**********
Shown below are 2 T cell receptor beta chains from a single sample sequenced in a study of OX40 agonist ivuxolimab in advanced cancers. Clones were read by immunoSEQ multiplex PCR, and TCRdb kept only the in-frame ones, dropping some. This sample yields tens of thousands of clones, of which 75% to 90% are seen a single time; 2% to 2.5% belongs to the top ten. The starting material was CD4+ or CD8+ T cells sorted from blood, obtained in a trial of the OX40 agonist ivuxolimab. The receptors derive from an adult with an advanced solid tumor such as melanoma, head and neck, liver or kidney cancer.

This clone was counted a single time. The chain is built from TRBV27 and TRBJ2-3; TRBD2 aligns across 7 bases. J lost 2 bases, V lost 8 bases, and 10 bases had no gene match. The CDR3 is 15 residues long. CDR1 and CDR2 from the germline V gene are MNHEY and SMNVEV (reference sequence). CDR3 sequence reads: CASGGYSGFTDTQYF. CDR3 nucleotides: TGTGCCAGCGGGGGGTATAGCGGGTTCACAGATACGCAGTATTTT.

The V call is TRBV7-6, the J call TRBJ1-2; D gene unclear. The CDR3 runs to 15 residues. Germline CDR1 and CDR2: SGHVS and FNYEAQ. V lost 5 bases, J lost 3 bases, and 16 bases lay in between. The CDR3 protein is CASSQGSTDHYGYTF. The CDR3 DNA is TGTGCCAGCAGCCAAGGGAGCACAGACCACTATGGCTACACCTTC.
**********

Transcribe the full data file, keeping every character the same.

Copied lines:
Shown below are 2 T cell receptor beta chains from a single sample sequenced in a study of OX40 agonist ivuxolimab in advanced cancers. Clones were read by immunoSEQ multiplex PCR, and TCRdb kept only the in-frame ones, dropping some. This sample yields tens of thousands of clones, of which 75% to 90% are seen a single time; 2% to 2.5% belongs to the top ten. The starting material was CD4+ or CD8+ T cells sorted from blood, obtained in a trial of the OX40 agonist ivuxolimab. The receptors derive from an adult with an advanced solid tumor such as melanoma, head and neck, liver or kidney cancer.

This clone was counted a single time. The chain is built from TRBV27 and TRBJ2-3; TRBD2 aligns across 7 bases. J lost 2 bases, V lost 8 bases, and 10 bases had no gene match. The CDR3 is 15 residues long. CDR1 and CDR2 from the germline V gene are MNHEY and SMNVEV (reference sequence). CDR3 sequence reads: CASGGYSGFTDTQYF. CDR3 nucleotides: TGTGCCAGCGGGGGGTATAGCGGGTTCACAGATACGCAGTATTTT.

The V call is TRBV7-6, the J call TRBJ1-2; D gene unclear. The CDR3 runs to 15 residues. Germline CDR1 and CDR2: SGHVS and FNYEAQ. V lost 5 bases, J lost 3 bases, and 16 bases lay in between. The CDR3 protein is CASSQGSTDHYGYTF. The CDR3 DNA is TGTGCCAGCAGCCAAGGGAGCACAGACCACTATGGCTACACCTTC.